You can get the latest development cutting-edge pre-release version of PmWiki. Note that a development version may not be as stable and as bug-free as official releases.

Download pre-release zip archive

You can download the latest development code packed as a zip archive here: Note that the site also usually runs with the latest code from Subversion, so it can be tested.

Obtaining PmWiki via Subversion (svn)

Another way to obtain copies of PmWiki is via subversion. First, you need a subversion client of some sort to be able to access the repository. We'll assume a command-line "svn" client here.

The latest release of PmWiki is available from svn:// To use subversion to obtain a copy of the latest release, use a command like:

svn export svn:// pmwiki --force

This will obtain the latest release and place it into a "pmwiki" directory in your current directory. When a new release comes out and you wish to update to the latest release, simply repeat the command above. This will update your installation of pmwiki with the latest release.

If you want the absolutely latest version that has been checked into the repository (which may contain unreleased features), you can use "svn export svn:// pmwiki --force" instead.

Specific versions of PmWiki are also available in the tags/ directory. So, if you update to the latest version and find that you need to revert to a previous version, you can do

svn export svn:// pmwiki --force

to make your current copy be updated to be the same as the 2.1.26 release. To get back to the latest release, just use the .../tags/latest version mentioned above.

If you are not sure what releases are available in the tags/ directory you can list them using the "svn ls" command as follows:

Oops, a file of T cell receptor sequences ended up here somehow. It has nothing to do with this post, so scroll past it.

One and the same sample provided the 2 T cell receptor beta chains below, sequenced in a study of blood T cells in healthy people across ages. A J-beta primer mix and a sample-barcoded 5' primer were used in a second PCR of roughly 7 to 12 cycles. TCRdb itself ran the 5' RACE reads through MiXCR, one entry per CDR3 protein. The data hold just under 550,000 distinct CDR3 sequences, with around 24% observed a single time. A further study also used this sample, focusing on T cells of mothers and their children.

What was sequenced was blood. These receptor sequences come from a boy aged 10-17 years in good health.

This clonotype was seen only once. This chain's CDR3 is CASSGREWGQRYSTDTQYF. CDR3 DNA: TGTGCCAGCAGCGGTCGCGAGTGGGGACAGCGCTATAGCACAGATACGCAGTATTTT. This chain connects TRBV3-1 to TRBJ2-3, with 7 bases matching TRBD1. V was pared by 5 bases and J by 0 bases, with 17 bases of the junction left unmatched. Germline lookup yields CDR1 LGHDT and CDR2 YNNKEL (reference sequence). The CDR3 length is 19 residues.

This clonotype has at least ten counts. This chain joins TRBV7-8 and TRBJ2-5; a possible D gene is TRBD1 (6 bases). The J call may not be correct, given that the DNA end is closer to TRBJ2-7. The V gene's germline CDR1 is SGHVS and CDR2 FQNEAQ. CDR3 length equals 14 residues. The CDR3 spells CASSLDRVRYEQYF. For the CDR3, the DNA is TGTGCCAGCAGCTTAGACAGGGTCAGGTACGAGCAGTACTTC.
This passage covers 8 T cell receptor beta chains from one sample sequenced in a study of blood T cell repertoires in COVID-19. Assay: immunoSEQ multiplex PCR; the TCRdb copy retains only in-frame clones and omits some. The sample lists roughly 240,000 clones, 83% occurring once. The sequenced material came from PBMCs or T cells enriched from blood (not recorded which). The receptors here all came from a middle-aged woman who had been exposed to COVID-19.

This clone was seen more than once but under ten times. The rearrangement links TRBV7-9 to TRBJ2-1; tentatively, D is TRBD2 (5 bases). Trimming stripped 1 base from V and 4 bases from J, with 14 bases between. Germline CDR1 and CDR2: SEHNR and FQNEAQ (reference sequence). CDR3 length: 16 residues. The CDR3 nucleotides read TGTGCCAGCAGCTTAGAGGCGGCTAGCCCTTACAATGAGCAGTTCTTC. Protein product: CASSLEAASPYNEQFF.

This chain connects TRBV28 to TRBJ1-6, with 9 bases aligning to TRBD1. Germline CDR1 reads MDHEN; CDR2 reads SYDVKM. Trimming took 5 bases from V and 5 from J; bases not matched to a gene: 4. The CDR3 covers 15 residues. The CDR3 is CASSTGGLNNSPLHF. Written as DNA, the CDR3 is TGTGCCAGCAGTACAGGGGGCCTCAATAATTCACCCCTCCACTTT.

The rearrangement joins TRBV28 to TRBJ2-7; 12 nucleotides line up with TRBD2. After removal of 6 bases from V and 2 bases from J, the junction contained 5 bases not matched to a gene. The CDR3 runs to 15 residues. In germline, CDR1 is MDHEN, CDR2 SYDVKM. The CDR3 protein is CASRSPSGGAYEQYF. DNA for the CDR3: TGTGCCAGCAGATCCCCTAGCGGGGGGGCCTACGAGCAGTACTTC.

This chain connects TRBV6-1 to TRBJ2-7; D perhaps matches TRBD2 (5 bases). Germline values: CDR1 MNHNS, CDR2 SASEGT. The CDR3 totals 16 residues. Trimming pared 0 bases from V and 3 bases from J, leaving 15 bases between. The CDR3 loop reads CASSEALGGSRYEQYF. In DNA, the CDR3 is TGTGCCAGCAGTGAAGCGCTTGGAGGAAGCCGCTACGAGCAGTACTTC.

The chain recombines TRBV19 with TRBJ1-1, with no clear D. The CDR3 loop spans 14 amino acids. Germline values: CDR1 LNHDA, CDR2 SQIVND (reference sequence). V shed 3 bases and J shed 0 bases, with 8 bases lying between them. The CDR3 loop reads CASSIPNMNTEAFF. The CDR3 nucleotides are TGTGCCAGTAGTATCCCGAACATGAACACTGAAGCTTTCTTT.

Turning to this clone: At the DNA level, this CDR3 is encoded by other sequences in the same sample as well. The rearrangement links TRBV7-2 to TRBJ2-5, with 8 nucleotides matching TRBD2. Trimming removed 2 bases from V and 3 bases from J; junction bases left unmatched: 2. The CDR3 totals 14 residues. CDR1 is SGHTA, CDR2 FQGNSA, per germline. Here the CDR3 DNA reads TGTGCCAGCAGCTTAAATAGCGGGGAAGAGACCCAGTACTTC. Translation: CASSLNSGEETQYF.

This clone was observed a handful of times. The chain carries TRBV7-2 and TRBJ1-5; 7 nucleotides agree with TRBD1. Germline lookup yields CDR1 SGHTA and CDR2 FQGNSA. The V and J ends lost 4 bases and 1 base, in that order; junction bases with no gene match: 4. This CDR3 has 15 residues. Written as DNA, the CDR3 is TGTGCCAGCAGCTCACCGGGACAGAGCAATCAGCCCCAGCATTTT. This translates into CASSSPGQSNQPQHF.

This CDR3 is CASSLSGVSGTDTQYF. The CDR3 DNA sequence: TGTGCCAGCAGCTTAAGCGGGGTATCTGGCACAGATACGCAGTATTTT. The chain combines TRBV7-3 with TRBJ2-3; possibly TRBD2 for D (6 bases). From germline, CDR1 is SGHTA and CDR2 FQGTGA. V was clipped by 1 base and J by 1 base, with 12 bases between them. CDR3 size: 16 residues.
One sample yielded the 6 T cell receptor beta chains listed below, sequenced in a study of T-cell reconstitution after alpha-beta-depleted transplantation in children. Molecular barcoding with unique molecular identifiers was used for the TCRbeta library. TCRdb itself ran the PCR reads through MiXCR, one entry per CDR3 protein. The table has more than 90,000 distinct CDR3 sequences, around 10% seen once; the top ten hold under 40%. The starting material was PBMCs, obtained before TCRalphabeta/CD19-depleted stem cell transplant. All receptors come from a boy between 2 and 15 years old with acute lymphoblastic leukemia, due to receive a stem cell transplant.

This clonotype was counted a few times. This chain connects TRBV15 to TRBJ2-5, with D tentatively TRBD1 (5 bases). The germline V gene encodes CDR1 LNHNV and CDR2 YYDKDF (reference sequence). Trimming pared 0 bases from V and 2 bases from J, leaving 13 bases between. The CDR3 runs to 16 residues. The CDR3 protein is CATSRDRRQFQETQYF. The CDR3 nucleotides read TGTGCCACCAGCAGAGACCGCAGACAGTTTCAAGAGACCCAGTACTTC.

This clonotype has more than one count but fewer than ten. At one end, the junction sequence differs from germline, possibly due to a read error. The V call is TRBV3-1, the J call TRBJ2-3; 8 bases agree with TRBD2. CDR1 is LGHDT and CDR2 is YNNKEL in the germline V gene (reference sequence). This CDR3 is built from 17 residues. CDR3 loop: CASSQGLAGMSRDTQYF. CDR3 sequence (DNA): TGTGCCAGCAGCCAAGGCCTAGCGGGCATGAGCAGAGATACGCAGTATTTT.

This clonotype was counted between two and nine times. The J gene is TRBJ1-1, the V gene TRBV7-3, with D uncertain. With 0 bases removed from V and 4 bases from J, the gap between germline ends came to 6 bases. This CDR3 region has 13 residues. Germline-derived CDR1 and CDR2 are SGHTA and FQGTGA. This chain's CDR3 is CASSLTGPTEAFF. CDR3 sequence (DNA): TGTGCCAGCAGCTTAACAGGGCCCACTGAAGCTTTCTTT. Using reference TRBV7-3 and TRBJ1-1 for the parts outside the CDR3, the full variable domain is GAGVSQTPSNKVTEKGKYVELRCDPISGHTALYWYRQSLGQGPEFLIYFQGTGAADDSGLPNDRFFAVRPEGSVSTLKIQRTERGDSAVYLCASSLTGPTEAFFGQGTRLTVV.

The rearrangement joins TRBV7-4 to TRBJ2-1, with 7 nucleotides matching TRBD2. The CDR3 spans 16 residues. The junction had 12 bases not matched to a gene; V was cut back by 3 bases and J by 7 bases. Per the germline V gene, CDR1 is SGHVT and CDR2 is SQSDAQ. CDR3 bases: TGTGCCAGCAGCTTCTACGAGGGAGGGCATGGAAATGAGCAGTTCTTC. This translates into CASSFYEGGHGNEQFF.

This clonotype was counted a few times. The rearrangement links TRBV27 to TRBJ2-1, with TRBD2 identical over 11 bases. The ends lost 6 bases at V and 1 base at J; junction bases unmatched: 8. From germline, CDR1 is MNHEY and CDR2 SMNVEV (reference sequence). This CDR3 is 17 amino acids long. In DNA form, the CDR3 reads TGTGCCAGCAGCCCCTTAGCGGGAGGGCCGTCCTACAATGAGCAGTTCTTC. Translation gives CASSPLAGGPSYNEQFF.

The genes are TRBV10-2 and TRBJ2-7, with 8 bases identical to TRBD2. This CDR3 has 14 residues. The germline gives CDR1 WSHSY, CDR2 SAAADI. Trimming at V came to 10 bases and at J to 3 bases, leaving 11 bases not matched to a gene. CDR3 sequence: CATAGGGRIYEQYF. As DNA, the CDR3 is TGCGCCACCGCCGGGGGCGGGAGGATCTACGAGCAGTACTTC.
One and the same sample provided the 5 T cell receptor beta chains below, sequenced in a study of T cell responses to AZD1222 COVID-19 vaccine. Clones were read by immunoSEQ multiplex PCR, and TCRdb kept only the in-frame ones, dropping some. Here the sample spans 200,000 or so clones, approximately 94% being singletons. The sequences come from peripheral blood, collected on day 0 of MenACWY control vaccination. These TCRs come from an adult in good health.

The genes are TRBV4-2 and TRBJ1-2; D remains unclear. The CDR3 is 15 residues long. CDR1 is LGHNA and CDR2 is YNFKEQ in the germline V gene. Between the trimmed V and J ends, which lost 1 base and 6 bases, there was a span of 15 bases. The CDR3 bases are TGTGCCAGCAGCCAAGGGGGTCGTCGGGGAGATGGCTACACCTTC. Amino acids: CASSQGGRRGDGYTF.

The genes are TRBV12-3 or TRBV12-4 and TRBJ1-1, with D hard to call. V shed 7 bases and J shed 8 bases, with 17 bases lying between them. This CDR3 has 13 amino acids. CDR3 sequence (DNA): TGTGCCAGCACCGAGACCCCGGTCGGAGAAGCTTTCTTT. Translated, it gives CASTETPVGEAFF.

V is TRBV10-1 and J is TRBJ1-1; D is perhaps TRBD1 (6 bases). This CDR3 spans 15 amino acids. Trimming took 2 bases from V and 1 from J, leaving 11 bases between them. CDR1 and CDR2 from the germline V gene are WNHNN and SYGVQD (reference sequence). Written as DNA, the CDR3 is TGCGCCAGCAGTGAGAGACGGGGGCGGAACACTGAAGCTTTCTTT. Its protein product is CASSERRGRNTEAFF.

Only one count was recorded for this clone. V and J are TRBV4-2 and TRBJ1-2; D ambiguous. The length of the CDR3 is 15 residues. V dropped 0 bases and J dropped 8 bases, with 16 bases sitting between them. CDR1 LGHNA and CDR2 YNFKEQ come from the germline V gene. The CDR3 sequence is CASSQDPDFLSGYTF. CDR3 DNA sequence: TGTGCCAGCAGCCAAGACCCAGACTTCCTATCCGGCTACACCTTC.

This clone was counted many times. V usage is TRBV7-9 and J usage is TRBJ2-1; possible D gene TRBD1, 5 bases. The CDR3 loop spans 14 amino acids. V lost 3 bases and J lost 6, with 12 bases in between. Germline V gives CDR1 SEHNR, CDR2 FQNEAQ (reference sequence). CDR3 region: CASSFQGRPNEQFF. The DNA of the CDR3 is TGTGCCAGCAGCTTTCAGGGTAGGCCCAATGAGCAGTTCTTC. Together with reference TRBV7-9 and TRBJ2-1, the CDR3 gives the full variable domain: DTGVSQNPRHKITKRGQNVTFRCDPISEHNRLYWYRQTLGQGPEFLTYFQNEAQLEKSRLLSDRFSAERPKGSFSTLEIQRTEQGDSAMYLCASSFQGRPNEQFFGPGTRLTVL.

svn ls svn://

Export vs Checkout

Alternatively you can use svn checkout instead of svn export. Some advantages to this include:

  • incremental updates — you only download what's changed since last revision;
  • merging of changes — if you have modified one of the core files (although you shouldn't) svn will try to merge your changes with the latest version;
  • easy patch creation — if you find a bug and fix it you can use svn diff filename.ext to generate a patch file that can be submitted for next release.

The downside to using checkout is the wiki takes up twice the amount of disk space and you have hidden ".svn" subfolders which you will need to make sure your webserver doesn't serve to users. The Apache web server will typically have a rule that blocks access to any file or directory beginning with a dot, so it shouldn't be an issue for most people.

Automating it

If you want a fully-automated and hassle-free upgrade/backup process, you could add the following shell script to your crontab:

   echo Making backup of PmWiki...
   cp -r pmwiki pmwiki.bak; # Make backup, overwriting old one.
   echo Downloading latest version...
   svn export svn:// pmwiki --force

(Save it as or whatever.) The backup creation step could be elaborated upon somewhat, to give incremental backups for example, or at least a timestamp.

This page may have a more recent version on PmWiki:Subversion, and a talk page: PmWiki:Subversion-Talk.